Councillors outraged at use of debt collecting agency to get in rates

Despite its efficient work at collecting overdue rates, councillors at this week’s Athlone Town Council meeting were furious that an outside agency is being used to get in the funds.

The issue came to light during a presentation by Aidan Bass, finance administrative officer, on the six monthly financial review of the council.

Mr Bass explained that a credit management company was employed this summer because of the low level of commercial rates being paid by businesses in the town. Members were told that the council was up to €50,000 worse off in terms of rates collected than budgeted for by the end of June. However, thanks, in part, to the help of the credit management company they were able to recover €30,000 of this loss by August.

Despite the good financial news, Cllr Mark Cooney raised the issue of the credit management company being brought in. “I have some concerns about the credit management company. People are being put out, and the tone of the letter isn’t very nice. Businesses are trying to make ends meet,” he said.

Kevin ‘Boxer’ Moran said that the debt collecting had to stop. “Threatening people down the phone and going to Carlow to get the money collectors. We have people we can send out to businesses,” he explained.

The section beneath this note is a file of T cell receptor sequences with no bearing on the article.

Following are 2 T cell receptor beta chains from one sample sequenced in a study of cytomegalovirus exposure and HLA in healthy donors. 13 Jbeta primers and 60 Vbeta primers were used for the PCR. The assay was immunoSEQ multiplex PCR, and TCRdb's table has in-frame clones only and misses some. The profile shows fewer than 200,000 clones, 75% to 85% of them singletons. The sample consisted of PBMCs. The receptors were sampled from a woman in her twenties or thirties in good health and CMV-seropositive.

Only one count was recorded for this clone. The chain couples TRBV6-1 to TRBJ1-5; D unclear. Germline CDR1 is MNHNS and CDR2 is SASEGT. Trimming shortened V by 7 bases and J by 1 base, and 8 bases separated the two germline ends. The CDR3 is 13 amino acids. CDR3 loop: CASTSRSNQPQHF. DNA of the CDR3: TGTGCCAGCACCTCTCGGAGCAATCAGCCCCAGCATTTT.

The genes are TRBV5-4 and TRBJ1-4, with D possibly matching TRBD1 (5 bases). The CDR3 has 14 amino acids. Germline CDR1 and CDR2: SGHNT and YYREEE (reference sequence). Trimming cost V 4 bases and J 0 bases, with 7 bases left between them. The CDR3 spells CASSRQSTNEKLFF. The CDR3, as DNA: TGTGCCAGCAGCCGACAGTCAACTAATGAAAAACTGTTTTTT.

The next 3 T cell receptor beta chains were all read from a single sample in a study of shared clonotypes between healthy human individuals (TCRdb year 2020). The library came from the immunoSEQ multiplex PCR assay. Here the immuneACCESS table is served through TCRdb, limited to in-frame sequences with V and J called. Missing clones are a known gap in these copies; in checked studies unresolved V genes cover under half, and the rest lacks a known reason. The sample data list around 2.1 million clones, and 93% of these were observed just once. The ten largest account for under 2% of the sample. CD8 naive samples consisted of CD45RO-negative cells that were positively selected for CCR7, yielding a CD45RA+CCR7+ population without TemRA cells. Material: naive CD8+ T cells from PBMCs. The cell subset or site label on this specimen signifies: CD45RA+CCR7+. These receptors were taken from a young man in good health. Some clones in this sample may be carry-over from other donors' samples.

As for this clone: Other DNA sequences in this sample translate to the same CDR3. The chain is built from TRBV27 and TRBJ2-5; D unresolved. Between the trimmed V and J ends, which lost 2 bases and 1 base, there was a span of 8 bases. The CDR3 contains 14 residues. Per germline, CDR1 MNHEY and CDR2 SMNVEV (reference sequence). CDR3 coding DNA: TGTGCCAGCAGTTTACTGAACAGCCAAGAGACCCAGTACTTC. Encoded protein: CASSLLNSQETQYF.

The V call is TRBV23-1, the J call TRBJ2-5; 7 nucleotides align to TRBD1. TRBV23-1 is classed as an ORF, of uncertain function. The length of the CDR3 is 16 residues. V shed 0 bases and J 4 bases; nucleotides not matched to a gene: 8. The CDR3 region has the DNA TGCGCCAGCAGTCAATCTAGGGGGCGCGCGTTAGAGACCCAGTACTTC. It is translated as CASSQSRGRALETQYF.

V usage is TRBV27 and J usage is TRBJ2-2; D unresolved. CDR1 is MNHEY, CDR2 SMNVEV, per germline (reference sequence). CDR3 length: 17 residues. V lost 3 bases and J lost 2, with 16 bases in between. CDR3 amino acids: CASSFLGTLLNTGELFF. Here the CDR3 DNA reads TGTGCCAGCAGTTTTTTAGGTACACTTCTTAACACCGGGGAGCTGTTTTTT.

Cllr Moran added that he wasn’t saying the businesses should walk away from debt, but that the council should reassess their need to hire a debt collecting agency. Cllr Moran was particularly annoyed that an agency from Carlow had to be employed by Athlone Town Council for the job. Cllr Gabrielle McFadden also raised this issue, asking how much the council paid the credit management company and whether or not it would be possible to employ someone in Athlone Town Council to collect debt.

Director of services Hugh O’Reilly explained that the credit management company was a new departure for the council but is something that is used by practically all local authorities. “We are competing for limited income. It was only in the very worst cases that we used the credit management company,” he explained.

Mr Bass added that unfortunately the old method of debt collecting was no longer working, ie sending a council employee to local businesses. “Customers had ample opportunity to deal with the council. If the customer makes an offer to the credit management company they will check with us before accepting it,” he said.


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